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The University of Florida’s innovative history runs the gamut from the school’s inception in the 1800s to the present. T.J. Logan heads up the university’s ambitious housing plans.

With housing stock that spans three centuries, the University of Florida (UF) has an eclectic mix of choices for students. The university has always considered its housing as one of its top amenities, and has touted its residences to prospective students. Despite a robust off-campus market in Gainesville, the university has never had an issue filling its beds because of its excellent facilities. While it has no requirement to live on-campus, most freshmen and many upper classmen choose to live in university housing at UF, which has an enrollment of 54,000. Leading housing at the University of Florida is Dr. T.J. Logan, director of housing for administrative services in the university’s department of housing and residence education. UF opened two new residence halls in 2015: one a traditional hall built with state bonds and the other a public-private partnership that affords students interested in entrepreneurial careers a live-in laboratory. SHB recently caught up with Logan as the 2016-2017 academic year began.

SHB: Can you tell our readers a bit about the University of Florida’s housing program?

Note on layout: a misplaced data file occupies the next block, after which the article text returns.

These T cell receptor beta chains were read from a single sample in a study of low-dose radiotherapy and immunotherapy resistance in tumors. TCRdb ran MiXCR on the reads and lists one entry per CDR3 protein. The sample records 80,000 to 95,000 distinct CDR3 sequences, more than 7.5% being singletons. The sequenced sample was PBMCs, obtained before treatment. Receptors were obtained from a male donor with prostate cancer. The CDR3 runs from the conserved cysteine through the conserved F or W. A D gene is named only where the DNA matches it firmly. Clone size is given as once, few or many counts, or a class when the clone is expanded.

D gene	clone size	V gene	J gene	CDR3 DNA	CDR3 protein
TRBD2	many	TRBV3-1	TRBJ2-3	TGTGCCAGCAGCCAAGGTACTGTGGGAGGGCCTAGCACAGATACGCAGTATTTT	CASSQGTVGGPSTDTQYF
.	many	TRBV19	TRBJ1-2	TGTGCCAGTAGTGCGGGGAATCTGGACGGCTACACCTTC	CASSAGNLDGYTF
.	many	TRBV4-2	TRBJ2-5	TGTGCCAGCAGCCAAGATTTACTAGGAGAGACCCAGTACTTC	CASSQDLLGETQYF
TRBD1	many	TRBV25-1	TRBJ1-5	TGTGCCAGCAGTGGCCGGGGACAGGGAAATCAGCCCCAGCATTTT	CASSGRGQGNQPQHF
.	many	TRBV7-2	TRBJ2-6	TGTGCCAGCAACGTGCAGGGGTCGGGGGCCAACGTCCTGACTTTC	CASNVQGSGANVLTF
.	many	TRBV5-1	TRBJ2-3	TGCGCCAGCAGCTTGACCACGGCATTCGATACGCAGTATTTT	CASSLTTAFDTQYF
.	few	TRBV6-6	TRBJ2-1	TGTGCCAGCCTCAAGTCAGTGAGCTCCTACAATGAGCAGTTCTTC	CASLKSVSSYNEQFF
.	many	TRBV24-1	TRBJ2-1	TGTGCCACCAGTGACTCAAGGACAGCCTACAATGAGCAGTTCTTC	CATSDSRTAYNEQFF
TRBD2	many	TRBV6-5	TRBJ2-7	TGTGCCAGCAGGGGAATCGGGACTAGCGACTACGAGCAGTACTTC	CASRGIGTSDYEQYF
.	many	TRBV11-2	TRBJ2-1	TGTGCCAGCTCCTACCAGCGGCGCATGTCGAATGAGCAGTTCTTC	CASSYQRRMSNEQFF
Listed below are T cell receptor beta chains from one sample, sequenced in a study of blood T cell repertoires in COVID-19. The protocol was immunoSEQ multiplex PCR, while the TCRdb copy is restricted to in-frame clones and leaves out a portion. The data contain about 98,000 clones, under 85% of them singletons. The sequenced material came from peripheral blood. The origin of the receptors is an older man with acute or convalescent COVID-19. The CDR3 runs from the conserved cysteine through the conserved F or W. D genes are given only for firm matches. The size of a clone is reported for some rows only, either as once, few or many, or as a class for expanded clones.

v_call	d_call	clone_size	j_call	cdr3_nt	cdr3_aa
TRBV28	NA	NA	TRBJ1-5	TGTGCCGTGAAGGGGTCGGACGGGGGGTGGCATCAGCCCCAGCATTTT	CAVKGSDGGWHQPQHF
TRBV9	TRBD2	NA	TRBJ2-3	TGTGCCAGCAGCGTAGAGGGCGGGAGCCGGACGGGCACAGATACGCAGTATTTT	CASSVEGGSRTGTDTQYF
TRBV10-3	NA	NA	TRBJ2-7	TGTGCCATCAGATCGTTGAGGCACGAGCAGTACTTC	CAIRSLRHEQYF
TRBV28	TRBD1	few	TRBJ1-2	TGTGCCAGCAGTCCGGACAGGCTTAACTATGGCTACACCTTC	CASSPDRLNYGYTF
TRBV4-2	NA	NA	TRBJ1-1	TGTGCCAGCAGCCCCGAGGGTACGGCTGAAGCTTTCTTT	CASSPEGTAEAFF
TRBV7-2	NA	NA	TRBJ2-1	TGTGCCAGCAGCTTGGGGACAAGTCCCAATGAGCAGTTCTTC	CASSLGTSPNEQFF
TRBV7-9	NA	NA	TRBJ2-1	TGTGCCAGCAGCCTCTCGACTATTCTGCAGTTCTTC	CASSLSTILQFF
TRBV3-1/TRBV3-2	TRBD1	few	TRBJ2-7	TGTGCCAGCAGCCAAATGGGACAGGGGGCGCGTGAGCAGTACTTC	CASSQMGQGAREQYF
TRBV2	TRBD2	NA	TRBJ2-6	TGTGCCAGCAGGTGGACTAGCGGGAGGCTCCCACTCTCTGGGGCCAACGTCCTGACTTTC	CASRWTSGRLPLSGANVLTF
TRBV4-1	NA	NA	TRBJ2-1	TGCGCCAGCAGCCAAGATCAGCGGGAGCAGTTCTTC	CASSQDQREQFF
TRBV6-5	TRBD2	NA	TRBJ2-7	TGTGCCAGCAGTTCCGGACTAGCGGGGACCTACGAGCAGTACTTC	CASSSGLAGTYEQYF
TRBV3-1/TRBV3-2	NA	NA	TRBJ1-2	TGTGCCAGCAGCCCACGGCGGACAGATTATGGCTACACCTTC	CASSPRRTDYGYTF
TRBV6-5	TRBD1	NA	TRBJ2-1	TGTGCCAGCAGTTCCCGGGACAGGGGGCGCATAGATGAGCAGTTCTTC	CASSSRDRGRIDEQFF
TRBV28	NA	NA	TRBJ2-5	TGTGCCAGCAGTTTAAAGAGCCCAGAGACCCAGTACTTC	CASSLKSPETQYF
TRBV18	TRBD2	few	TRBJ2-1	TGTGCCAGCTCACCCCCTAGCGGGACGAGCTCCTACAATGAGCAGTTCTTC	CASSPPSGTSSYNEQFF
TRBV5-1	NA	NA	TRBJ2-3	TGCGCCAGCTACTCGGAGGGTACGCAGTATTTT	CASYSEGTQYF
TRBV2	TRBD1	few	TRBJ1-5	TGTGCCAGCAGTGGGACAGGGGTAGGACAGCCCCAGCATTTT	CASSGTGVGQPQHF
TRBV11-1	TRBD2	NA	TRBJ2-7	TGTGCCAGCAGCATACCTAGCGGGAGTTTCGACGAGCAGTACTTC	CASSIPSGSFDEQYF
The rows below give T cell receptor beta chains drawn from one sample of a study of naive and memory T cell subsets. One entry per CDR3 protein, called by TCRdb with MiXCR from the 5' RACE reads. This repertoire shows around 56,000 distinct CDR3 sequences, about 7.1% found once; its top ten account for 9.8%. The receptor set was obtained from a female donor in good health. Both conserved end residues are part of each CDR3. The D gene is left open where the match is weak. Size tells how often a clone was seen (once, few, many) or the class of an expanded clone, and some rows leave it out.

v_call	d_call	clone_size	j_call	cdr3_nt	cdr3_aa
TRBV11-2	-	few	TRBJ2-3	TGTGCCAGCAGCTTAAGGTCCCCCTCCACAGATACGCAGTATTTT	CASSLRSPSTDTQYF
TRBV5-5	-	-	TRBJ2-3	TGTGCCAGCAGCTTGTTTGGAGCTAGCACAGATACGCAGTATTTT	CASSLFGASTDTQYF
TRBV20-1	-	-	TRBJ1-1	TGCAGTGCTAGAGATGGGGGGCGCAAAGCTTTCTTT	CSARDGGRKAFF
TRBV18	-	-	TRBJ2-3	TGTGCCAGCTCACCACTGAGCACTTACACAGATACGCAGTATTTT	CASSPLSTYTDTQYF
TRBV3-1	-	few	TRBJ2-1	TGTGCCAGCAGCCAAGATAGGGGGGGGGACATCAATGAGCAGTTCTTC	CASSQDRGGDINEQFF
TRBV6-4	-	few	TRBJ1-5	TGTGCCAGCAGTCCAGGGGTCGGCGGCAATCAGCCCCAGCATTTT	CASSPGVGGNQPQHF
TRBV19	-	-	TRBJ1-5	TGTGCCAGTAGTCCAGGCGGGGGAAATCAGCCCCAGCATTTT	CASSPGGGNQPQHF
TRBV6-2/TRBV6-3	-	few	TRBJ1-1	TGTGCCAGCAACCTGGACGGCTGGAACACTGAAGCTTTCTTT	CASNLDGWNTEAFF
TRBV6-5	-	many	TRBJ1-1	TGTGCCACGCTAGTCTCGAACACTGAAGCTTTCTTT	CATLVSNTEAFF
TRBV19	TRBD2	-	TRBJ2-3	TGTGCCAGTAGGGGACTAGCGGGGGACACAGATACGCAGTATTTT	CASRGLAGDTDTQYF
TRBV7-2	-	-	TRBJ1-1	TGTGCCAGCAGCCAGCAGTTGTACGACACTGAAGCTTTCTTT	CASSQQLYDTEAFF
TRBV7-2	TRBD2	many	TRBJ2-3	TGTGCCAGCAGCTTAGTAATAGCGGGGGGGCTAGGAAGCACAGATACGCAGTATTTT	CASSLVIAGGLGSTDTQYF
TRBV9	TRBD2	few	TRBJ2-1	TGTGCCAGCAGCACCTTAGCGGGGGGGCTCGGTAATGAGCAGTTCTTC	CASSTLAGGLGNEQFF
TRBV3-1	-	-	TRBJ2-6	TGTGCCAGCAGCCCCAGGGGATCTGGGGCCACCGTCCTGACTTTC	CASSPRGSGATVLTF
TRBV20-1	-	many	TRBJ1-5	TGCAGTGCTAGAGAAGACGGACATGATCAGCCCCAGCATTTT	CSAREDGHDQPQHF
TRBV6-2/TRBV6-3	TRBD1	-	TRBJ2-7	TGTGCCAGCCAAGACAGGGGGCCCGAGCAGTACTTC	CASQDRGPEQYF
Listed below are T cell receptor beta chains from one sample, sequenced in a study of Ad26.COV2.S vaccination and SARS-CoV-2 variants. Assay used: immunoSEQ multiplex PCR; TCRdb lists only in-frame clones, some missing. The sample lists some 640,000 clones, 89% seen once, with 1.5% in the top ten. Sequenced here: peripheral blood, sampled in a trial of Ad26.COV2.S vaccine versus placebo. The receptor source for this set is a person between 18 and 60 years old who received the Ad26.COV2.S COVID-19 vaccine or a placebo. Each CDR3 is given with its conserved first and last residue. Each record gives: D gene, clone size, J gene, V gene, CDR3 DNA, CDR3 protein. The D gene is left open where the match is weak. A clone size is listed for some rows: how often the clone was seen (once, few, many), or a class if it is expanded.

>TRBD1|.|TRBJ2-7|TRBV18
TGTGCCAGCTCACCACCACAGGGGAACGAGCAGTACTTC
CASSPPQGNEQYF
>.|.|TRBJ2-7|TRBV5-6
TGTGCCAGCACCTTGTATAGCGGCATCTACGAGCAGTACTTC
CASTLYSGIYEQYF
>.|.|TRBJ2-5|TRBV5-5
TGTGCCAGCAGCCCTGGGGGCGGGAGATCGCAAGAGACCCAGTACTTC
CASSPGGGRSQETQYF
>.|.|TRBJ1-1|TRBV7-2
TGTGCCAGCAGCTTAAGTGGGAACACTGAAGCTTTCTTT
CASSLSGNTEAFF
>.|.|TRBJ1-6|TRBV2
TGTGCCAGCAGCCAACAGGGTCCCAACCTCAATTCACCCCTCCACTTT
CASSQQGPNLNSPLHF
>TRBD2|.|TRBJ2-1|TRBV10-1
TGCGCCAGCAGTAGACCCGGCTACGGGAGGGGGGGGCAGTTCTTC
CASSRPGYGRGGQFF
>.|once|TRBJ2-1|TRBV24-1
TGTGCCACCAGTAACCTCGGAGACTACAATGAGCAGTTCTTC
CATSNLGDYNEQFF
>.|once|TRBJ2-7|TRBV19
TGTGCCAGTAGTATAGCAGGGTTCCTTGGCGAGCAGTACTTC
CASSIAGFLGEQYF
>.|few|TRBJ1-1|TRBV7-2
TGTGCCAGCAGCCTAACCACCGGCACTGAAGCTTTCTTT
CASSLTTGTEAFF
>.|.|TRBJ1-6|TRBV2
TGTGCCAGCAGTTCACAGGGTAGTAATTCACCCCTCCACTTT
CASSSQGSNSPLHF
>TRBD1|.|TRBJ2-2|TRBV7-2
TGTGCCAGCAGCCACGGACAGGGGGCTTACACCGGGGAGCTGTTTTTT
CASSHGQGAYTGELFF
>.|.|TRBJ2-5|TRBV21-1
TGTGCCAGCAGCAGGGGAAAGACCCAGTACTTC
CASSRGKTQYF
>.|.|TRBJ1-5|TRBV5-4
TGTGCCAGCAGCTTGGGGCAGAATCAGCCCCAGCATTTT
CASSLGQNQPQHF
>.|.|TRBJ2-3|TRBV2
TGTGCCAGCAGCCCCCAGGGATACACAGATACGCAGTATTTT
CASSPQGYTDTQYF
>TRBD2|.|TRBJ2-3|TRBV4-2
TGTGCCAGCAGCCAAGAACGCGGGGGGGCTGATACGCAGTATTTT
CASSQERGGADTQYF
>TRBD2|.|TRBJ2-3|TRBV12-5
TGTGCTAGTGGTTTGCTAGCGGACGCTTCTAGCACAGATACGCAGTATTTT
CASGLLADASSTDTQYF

Logan: We are a unique housing operation in that we are the largest single site housing provider in the Southeastern United States. If you include our graduate and family housing along with our undergraduate beds, we have north of 10,000 beds on our campus. Those are university owned beds. We don’t have an on-campus housing requirement, which is also out of the ordinary when you look at other universities. We house between 82 and 86 percent of our freshman class each year, which is right on par with those institutions that do have an on-campus living requirement, once you factor in the exemption criteria at those universities. We also do well in a market that has a competitive off-campus housing market. We have positioned ourselves to provide an offering that students want to live in so that we have demand that exceeds our capacity. Overall, we only house about 20 percent of our student population. That may be lower than what you see at some institutions, but we are an extremely large institution with record-breaking enrollment in 2016-2017 of about 54,000 students. Our housing department has its own maintenance and facilities operation, and our own building services department. We do everything in-house.

SHB: The University of Florida has always been known for having great housing stock. That was a selling point for students 25 years ago, just as it is now.

Logan: It has been for a long time. We also have one of the most diverse inventories of housing in the country. The original two buildings that made up the institution in the late 1800s are now residence halls here. We have everything from those two buildings dating to the late 1800s all the way through new stock that we added in the fall of 2015. Within that, we have a diverse inventory of apartments, suites and rooms. We have buildings where every unit is completely different. We think our housing fits well for any student.